• Whole grains and starches such as brown rice, 100% whole wheat bread, oatmeal, popcorn, and barley. Most athletes need 55-60% of their calories from carbohydrates to adequately fuel their muscles. This equates to 6-11 servings per day (1 slice of bread, ½ bagel, ½ cup cooked rice, pasta or cereal equals a serving).

• Fruits (think color) such as oranges, apples, bananas, and strawberries. Fruits improve healing and aid in recovery after exercise. Aim for at least 2 cups per day. A cup equals 1 cup of fruit or 100% fruit juice or ½ cup dried fruit.
• Choose dark, colorful vegetables such as broccoli, spinach, green peppers, tomatoes, carrots. The recommended intake is at least 3 to 5 servings of vegetables per day. Most people rarely eat that much in a week! A serving of vegetables equals 1 cup raw or cooked, 1 cup vegetable juice, and 2 cups raw leafy greens.
• Protein for muscle building and recovery including meat, poultry, fish, eggs, beans and nuts. Aim for 0.5-0.75 grams of protein per pound. 1 oz (~7g protein) equals 1 ounce of meat, poultry or fish, ¼ cup cooked dry beans, 1 egg, 1 tablespoon of peanut butter, or ½ ounce of nuts or seeds. Some top choices include: skinless white meat chicken or turkey, fish, lean beef (products with round or loin in the name), peanut butter, canned beans, tofu, and almonds.
• Dairy products for bone health. Try to get in 3 cups a day. 1 cup equals 1 cup of milk or yogurt, or 1 ½ ounces of natural cheese. Make low fat choices such as 1% or skim milk, low fat yogurt, low fat cheeses (part-skim mozzarella, string cheese, light cheddar cheese).

Not a big vegetable fan? Try preparing vegetables in different ways. We all love French fries, but have you tried sweet potato oven fries? Sweet potatoes are a great source of vitamins B6, C and beta-carotene, as well as a good source of fiber.

Sweet Potato Oven Fries

3 large sweet potatoes, cleaned with skin on
1 ½ tablespoons olive oil
1 teaspoon salt
½ teaspoon fresh coarse ground black pepper
1 teaspoon garlic powder

Preheat oven to 375. Cut potatoes into 1" thick slices using a sharp knife. Place potatoes in large mixing bowl. Add olive oil, salt, pepper, and garlic powder. Gently stir allowing ingredients to be spread evenly over potatoes. Spray a baking sheet with cooking spray. Place potatoes on baking sheet and bake for 45 minutes or until tender and crisp. Enjoy!

Saturday, June 19, 2010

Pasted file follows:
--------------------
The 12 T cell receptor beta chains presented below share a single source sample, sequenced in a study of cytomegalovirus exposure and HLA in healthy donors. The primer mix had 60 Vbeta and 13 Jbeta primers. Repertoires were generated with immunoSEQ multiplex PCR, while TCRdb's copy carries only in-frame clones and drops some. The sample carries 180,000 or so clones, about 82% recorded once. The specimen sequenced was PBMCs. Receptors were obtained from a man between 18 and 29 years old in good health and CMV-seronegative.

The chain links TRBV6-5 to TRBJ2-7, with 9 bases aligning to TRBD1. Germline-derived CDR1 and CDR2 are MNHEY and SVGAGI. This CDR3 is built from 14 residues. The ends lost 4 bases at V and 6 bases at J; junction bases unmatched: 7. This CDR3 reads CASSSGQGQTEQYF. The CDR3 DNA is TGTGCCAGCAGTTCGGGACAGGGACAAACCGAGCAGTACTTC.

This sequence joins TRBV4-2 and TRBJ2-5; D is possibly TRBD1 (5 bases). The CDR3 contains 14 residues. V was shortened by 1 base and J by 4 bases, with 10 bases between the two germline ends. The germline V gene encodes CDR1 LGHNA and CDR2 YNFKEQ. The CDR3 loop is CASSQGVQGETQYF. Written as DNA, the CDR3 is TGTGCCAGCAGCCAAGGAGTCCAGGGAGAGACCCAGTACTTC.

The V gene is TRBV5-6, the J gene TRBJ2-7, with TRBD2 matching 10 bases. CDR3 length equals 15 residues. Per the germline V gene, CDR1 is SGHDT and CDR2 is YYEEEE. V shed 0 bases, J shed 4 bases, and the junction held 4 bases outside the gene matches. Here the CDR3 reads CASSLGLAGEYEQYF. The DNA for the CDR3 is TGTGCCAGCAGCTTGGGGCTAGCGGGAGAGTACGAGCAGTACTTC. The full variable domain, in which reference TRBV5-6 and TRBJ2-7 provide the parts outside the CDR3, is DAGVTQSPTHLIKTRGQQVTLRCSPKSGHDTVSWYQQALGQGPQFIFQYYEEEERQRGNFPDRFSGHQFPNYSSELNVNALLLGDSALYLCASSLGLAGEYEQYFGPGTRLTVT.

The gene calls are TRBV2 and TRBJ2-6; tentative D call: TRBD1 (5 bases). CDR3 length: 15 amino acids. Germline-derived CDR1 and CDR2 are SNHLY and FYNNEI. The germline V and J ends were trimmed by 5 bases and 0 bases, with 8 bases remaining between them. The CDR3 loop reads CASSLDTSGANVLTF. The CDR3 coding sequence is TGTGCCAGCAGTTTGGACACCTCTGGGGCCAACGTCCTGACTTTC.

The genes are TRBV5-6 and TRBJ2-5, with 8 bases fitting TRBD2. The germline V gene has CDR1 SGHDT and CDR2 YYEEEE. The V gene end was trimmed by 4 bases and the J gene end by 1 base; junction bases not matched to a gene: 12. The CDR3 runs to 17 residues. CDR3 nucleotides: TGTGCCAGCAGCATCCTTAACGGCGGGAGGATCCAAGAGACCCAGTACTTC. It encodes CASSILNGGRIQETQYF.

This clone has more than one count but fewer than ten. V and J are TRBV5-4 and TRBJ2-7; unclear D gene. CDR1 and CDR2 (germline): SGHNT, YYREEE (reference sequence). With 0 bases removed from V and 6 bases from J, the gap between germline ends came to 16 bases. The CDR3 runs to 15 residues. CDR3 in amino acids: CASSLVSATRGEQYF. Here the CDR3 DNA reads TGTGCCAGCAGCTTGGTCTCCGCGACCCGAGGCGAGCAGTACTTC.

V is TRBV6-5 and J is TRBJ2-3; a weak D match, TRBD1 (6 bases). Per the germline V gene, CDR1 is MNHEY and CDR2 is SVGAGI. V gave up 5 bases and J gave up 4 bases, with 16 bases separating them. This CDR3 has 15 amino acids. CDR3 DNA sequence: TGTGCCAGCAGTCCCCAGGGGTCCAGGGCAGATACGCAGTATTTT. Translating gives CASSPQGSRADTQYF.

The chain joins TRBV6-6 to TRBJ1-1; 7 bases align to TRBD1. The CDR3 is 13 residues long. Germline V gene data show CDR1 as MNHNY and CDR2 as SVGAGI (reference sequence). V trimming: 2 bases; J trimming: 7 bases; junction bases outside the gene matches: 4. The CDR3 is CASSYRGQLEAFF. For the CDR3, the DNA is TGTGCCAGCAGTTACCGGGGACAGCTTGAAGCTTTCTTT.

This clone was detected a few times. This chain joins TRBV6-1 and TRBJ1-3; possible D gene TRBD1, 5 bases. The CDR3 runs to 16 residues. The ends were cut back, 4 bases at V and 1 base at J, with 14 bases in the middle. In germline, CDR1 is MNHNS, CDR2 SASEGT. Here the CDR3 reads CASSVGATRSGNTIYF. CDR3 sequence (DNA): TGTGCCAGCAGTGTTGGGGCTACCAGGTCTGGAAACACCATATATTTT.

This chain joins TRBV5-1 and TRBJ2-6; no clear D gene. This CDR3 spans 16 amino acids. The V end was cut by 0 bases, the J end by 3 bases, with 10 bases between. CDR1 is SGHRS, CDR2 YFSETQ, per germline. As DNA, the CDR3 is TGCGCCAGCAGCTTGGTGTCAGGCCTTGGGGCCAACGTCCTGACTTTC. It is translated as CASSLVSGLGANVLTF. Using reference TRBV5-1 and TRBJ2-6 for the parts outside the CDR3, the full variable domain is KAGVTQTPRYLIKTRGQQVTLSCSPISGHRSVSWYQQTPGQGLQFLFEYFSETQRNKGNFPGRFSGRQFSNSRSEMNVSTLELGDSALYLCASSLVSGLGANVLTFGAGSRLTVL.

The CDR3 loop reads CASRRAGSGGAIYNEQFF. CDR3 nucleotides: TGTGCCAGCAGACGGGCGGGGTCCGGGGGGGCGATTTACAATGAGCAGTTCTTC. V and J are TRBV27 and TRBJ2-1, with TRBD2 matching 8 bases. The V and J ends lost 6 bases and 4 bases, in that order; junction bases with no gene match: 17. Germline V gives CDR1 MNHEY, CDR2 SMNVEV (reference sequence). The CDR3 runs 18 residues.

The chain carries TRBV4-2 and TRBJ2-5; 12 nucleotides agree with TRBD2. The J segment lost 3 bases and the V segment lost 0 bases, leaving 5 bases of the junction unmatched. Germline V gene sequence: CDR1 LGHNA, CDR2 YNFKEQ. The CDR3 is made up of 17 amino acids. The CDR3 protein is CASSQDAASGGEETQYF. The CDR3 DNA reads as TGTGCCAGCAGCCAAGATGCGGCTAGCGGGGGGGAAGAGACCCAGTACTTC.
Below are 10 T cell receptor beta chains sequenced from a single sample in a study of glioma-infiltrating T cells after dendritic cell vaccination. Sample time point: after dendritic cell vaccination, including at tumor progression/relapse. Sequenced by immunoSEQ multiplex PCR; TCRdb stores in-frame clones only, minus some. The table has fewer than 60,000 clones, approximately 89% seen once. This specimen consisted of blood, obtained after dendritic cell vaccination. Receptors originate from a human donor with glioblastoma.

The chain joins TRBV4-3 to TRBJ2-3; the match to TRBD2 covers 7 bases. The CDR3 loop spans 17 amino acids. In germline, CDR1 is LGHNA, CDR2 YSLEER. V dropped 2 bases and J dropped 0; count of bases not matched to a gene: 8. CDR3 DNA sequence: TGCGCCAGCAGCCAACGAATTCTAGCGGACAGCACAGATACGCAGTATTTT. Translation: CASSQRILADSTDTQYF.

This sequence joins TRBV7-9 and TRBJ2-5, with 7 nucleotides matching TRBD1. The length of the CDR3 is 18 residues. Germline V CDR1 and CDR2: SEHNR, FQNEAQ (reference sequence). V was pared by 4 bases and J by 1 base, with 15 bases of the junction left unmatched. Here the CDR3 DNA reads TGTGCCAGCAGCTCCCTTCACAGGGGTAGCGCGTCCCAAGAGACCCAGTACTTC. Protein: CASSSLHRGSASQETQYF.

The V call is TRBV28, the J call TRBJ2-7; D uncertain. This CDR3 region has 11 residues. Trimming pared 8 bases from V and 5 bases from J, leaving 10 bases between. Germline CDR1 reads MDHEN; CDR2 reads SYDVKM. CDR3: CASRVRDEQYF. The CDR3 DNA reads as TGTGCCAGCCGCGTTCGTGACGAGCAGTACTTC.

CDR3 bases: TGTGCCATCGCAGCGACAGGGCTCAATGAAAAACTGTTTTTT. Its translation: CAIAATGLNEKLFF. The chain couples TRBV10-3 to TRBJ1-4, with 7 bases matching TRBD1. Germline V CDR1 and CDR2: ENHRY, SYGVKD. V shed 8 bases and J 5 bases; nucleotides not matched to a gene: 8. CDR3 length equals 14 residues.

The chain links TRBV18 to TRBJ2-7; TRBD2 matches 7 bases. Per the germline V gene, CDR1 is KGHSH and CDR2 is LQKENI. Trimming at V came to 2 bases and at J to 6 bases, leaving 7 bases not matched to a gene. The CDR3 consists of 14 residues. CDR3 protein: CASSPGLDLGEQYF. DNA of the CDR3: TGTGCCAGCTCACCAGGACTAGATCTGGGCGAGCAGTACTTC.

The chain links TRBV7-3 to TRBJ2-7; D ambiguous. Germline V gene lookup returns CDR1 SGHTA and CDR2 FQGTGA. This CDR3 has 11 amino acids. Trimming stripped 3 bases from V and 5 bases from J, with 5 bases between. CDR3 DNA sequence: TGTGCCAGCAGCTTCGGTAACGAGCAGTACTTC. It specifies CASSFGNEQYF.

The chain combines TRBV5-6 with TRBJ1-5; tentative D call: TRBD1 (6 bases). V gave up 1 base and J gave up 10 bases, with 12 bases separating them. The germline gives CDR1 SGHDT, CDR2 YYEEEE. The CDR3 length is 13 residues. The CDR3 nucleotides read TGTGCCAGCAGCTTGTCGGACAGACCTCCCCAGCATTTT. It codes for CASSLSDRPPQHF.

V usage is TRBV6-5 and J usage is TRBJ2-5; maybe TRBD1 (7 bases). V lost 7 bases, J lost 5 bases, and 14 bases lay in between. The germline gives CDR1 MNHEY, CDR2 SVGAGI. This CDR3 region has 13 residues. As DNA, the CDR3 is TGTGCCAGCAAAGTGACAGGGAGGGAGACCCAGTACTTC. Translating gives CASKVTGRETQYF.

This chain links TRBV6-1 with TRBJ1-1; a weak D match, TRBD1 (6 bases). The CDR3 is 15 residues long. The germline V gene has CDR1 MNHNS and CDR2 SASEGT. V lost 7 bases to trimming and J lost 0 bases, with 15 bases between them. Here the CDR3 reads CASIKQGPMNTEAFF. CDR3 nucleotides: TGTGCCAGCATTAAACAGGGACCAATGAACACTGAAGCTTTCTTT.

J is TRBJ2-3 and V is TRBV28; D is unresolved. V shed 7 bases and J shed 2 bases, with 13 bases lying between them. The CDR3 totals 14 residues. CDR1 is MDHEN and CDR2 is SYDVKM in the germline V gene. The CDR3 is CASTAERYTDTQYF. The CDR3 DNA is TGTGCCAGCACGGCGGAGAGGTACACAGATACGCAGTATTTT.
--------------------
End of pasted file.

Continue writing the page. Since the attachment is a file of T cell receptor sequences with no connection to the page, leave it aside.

Less is More

Thursday I had the pleasure of teaching classes for a diabetes program. I love teaching because it is a great opportunity to share my passion about nutrition with others. Diabetes is a big problem (no pun intended) in our county as well as across the nation. And it is mostly due to poor eating habits. I was explaining portion sizes to the class and someone in the class asked me if I measured out my foods. I told her that I did. Even though I am at my ideal body weight and exercise regularly, that is still not a license to eat whatever I want and as much as I want. I think that this is a myth that many athletes and even regular exercisers believe. If you want to be at or close to your ideal weight, you have to have an idea of how many calories you are taking in(at least for most people- there are a few that are very thin and have trouble keeping on weight). The problem is that our portion sizes have increased so much over the past 20 years, that we don't have an accurate idea of what a correct portion size looks like. There are a couple of great presentations by the National Heart Lung & Blood Institute called "Portion Distortion". You can view them here: http://hp2010.nhlbihin.net/portion/. Basically the presentation compares the portion size of a food item 20 years ago to today's portion. Then you see how long it would take to burn off those calories (based on a 130 lb person). You can see how easily a person could gain weight over time.
There are a couple of different tools that you can use to measure portion sizes. My favorite visual is to use your hand.
  • A fist represents a cup (for cereals, vegetables, casseroles, etc)
  • A cupped hand represents 1/2 cup (pasta, rice, beans, etc)
  • A palm represents 3 ounces of meat (beef, poultry, pork or fish)
  • A thumb represents a tablespoon (peanut butter, salad dressing, etc)
  • A tip of the thumb represents a teaspoon (butter, margarine, oil, etc)
Yes, hand sizes vary but if you are using your hand, that is a good start. I encourage people to cut back gradually. Make small changes so that it is not such a big adjustment. If you are used to going to Outback on the weekends and your steak looks like the size of two entire hands, please don't cut back to a palm's worth! You will be seriously undersatisfied. Cut back to 3/4 or 1/2 of that amount. Fill in the difference with low calorie, nutrient dense foods such as fruits and vegetables. Another visual that I like to use is called the Plate Method. Fill 1/2 of your plate with non-starchy vegetables (salads, broccoli, carrots, tomatoes, etc); 1/4 starch (pasta, rice, potatoes or other starchy vegetables, and 1/4 protein (meat, chicken, fish, tofu, etc).